Selected `mathematical excerpts' from
The Prince of Mathematics: Carl Friedrich GaussThe Man Who Counted
A K Peters, 2006; ISBN 1-56881-261-2. [ See this book at Amazon.com]
compiled by Tom Verhoeff in August 2013.
Carl Friedrich Gauss' father, a stonemason, was paying his workmen at the end of the day: "Let's see, Herr [Mr.] Braun, that's 34 pennies plus 29 pennies plus 19 pennies and ... um ... that makes a total of 76 pennies."
Young Carl, watching and listening from the front step, said clearly, "No, Father, that isn't right. It should be 82 pennies."
... "Dorothea, why on earth did you teach the child to add? He's only three years old! He's still a baby!"
"But Gebhard, you know I can't do figures. He asked me some numbers, and I told him the ones I know. That's all.
"Then it's that brother of yours, ..."
"Gebhard, Carl really seems awfully clever," said Dorothea. "I think he may have figured it out for himself."
"No three-year-old can teach himself to add. I know this is your brother Friedrich's doing. ..."
... [Dorothea] remembered, some time ago -- was it last spring? -- when Carl had surprised her. They were in the kitchen, and she had taken out six small potatoes ... Carl had .. grabbed two potatoes. "One potato, two potato... Mutter [mother], one potato, two potato, then ...?" asked Carl.
"Oh, I know what you want," Dorothea had said. "Three potatoes."
"Ya!" yelled Carld. "One potato, two potato, three potato! Whee! Then?"
"Four potatoes," answered Dorothea slowly.
"One potato, two potato, three potato, four potato, hen?" asked Carl.
"Nexts comes five and then six," said Dorothea, "and that's all the potatoes I know how to count."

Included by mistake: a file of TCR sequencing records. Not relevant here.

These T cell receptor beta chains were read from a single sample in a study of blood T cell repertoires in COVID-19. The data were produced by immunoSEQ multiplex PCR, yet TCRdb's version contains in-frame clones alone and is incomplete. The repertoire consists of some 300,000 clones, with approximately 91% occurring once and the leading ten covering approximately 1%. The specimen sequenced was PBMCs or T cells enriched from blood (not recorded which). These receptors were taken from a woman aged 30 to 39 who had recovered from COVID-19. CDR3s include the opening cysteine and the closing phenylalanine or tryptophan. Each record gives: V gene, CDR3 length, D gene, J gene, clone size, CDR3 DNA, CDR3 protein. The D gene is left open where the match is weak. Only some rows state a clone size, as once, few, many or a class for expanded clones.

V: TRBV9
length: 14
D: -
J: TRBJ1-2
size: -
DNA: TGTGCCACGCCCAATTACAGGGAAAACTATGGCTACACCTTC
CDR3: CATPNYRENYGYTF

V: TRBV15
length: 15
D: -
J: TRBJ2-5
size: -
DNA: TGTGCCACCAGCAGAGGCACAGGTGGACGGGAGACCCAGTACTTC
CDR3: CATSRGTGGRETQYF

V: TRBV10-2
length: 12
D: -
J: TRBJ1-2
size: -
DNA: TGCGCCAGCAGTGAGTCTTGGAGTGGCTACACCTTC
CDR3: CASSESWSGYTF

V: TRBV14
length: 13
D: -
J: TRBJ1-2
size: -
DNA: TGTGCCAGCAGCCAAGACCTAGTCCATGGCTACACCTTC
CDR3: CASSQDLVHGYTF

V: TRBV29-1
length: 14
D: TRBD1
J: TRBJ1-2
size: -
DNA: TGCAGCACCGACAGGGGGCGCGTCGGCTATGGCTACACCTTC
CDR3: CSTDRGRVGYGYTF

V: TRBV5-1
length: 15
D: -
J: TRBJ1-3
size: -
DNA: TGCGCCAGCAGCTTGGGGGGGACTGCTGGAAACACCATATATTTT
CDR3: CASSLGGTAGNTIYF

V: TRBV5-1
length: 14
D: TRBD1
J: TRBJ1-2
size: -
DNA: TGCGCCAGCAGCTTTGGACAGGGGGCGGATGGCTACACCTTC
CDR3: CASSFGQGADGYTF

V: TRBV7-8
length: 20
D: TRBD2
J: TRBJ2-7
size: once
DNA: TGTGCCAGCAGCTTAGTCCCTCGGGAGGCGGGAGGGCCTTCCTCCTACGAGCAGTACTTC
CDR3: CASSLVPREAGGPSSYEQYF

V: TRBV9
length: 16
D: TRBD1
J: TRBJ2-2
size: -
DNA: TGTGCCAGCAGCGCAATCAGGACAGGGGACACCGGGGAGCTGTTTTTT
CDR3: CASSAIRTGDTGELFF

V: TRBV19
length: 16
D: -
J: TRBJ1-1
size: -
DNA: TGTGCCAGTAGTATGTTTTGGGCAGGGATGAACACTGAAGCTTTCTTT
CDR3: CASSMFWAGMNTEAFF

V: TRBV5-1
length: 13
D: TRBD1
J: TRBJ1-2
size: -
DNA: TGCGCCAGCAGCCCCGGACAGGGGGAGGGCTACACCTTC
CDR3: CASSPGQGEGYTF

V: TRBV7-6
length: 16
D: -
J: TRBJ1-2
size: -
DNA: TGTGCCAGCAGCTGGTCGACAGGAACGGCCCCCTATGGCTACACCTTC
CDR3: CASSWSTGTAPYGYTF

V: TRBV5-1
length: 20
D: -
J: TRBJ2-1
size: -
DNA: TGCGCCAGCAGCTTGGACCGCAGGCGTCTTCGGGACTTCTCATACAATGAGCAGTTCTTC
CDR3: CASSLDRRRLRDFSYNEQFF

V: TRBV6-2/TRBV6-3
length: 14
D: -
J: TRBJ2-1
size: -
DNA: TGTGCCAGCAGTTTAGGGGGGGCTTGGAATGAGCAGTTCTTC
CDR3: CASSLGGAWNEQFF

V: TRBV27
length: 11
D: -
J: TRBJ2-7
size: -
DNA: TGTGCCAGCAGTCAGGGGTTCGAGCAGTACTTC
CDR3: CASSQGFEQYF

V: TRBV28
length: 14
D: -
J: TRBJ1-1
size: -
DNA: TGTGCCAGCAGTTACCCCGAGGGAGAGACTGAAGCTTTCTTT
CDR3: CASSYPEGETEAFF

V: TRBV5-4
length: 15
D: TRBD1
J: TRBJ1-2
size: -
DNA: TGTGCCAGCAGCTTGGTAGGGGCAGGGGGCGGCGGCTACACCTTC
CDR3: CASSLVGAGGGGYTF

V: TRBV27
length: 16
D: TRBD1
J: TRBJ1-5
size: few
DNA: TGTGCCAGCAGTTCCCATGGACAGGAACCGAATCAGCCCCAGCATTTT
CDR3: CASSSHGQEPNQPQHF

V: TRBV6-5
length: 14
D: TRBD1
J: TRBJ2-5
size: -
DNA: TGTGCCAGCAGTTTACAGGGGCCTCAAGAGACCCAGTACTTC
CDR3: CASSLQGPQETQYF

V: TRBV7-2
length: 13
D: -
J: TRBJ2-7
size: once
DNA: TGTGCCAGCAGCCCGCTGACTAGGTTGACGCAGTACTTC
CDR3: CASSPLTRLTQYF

Then she thought back to another day maybe a week later when her brother had stopped by. Carl had been ready for him.
"Onkel Friedrich, what comes after six?" Carl had asked. "Mutter doesn't know."
"Seven," Friedrich had said.
Friedrich had told him some more numbers, and when he stopped, Carld had asked, "Is that all?"
... "Let's see. 13 x 13 = 169. If I multiply the number one less than 13 times the number one more than 13 (that's 12 x 14), I get 168. That's one less than 169. Okay. What happens with 14 x 14? 14 x 14 = 196. If I multiply one less than 14 times one more than 14 (that 13 times 15), I get 195. That's one less than 196. Will it always work? I'll bet it will. Let's see. 25 x 25 = 625. 24 x 26 is -- let's see --yes, it's 624, and that is one less than 625. Yes. It looks good. I'll bet the answer is always going to be one less than the square of the number in between."
One afternoon after school, Gauss and his friend Ide were walking home. Before Ide turend toward his house, Gauss commented, "Ide, I've been trying to measure the distance from my house to the Gymnasium, and I've been counting my steps every day for two weeks. Would you believe I have gotten a different number every day? Since the paving stones are uneven, sometimes they make me take a shorter or longer step, but I've been trying to compensate for that. Still, I keep getting a different number. It's mystifying."